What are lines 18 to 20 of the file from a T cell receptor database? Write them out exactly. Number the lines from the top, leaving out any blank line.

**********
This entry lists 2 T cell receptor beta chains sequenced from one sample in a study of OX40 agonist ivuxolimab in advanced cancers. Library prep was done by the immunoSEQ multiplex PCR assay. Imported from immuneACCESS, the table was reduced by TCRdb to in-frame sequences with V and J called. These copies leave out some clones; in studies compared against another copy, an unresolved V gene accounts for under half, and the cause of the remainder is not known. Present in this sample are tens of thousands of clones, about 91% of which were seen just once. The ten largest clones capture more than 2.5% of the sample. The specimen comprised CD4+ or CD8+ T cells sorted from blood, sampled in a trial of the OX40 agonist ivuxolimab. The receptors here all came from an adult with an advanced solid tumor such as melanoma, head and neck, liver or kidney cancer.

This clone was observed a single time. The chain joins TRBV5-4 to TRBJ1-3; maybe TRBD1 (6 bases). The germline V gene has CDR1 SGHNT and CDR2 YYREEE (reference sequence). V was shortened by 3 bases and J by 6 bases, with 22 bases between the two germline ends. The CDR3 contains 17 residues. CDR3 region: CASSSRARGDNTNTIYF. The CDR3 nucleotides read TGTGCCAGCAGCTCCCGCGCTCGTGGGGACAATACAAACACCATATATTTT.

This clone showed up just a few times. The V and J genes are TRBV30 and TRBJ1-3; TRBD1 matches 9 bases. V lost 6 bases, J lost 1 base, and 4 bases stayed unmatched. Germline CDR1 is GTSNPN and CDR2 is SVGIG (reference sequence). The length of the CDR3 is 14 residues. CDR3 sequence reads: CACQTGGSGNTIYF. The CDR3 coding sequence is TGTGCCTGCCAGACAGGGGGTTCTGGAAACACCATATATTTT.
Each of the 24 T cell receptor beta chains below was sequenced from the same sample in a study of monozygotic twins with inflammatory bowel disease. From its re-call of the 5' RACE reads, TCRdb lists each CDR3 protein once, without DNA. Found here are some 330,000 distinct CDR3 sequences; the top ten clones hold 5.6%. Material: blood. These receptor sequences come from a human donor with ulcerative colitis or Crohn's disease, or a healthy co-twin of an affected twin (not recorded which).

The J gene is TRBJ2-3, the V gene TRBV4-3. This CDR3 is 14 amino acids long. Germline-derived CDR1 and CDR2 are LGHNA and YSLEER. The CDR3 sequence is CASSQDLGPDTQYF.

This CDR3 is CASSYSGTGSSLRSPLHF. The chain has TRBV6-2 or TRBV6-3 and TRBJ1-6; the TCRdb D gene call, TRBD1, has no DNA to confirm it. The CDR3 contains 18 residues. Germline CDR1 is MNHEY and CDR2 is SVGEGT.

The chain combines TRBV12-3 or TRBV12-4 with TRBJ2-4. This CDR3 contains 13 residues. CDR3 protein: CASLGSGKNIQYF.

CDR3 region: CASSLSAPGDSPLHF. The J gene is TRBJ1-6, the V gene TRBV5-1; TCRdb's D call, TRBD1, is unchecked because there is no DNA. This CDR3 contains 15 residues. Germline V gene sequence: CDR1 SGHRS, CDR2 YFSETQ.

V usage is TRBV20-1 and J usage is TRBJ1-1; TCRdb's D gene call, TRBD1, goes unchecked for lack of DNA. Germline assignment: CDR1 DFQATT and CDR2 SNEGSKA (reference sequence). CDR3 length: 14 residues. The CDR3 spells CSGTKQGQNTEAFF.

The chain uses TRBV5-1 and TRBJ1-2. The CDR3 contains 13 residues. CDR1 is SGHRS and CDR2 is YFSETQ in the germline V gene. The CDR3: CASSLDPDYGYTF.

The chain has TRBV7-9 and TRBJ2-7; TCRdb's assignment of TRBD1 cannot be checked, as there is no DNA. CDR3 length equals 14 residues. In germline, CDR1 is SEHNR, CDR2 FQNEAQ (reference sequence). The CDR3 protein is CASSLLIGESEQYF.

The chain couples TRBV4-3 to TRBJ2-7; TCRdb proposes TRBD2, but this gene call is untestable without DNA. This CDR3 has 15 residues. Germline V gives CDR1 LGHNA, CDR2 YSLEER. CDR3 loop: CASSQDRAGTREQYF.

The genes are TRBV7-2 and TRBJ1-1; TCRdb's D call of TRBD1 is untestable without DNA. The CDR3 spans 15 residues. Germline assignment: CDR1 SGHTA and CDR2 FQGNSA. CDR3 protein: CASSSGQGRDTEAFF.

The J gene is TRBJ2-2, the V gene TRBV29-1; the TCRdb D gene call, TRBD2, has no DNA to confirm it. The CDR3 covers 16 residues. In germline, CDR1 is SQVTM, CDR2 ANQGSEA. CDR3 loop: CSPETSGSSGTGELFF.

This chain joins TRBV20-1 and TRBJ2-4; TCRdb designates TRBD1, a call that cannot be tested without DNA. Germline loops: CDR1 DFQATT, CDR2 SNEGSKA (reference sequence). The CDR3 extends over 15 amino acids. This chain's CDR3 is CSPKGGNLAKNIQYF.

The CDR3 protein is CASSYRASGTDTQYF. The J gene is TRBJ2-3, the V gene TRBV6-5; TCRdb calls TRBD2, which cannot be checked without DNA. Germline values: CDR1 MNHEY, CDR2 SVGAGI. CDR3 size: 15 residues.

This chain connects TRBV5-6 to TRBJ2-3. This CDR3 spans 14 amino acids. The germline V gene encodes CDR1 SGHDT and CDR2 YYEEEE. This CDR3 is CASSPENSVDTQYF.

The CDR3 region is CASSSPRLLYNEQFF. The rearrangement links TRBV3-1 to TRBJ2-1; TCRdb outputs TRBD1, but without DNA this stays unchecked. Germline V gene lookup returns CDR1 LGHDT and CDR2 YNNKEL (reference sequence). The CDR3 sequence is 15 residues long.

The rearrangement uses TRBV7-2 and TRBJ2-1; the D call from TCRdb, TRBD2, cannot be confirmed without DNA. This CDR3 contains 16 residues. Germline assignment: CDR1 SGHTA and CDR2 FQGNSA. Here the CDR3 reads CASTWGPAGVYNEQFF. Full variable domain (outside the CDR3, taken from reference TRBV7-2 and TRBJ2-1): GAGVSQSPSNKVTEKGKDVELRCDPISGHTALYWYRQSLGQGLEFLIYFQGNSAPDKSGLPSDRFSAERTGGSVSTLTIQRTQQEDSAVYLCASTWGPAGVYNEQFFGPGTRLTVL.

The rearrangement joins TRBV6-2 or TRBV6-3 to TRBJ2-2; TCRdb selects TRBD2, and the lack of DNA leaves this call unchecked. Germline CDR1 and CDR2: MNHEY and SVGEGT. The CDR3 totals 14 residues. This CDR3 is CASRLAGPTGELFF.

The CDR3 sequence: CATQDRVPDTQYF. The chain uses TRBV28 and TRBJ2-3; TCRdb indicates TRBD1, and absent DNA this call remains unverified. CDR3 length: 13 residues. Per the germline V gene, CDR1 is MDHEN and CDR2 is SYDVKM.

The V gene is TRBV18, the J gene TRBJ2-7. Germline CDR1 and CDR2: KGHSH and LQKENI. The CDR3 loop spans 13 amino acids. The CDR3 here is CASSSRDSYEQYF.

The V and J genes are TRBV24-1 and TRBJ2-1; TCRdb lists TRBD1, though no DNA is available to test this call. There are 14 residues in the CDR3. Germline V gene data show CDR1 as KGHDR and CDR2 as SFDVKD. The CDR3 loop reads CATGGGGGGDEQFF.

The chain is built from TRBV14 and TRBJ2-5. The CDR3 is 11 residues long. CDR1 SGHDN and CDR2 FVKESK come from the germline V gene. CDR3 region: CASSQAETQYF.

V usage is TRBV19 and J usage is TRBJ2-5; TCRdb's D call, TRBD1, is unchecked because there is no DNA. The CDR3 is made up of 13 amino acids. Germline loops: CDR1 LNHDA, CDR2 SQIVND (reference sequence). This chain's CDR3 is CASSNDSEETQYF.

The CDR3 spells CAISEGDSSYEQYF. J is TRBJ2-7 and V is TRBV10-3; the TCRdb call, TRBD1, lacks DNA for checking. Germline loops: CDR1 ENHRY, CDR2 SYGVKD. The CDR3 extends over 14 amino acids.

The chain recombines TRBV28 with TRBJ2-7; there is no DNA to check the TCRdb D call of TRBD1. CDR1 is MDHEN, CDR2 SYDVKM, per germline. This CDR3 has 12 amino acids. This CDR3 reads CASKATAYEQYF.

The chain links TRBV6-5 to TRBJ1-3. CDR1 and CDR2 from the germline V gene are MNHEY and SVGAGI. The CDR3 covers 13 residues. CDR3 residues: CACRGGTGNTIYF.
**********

The CDR3 region is CASSSPRLLYNEQFF. The rearrangement links TRBV3-1 to TRBJ2-1; TCRdb outputs TRBD1, but without DNA this stays unchecked. Germline V gene lookup returns CDR1 LGHDT and CDR2 YNNKEL (reference sequence). The CDR3 sequence is 15 residues long.

The rearrangement uses TRBV7-2 and TRBJ2-1; the D call from TCRdb, TRBD2, cannot be confirmed without DNA. This CDR3 contains 16 residues. Germline assignment: CDR1 SGHTA and CDR2 FQGNSA. Here the CDR3 reads CASTWGPAGVYNEQFF. Full variable domain (outside the CDR3, taken from reference TRBV7-2 and TRBJ2-1): GAGVSQSPSNKVTEKGKDVELRCDPISGHTALYWYRQSLGQGLEFLIYFQGNSAPDKSGLPSDRFSAERTGGSVSTLTIQRTQQEDSAVYLCASTWGPAGVYNEQFFGPGTRLTVL.

The rearrangement joins TRBV6-2 or TRBV6-3 to TRBJ2-2; TCRdb selects TRBD2, and the lack of DNA leaves this call unchecked. Germline CDR1 and CDR2: MNHEY and SVGEGT. The CDR3 totals 14 residues. This CDR3 is CASRLAGPTGELFF.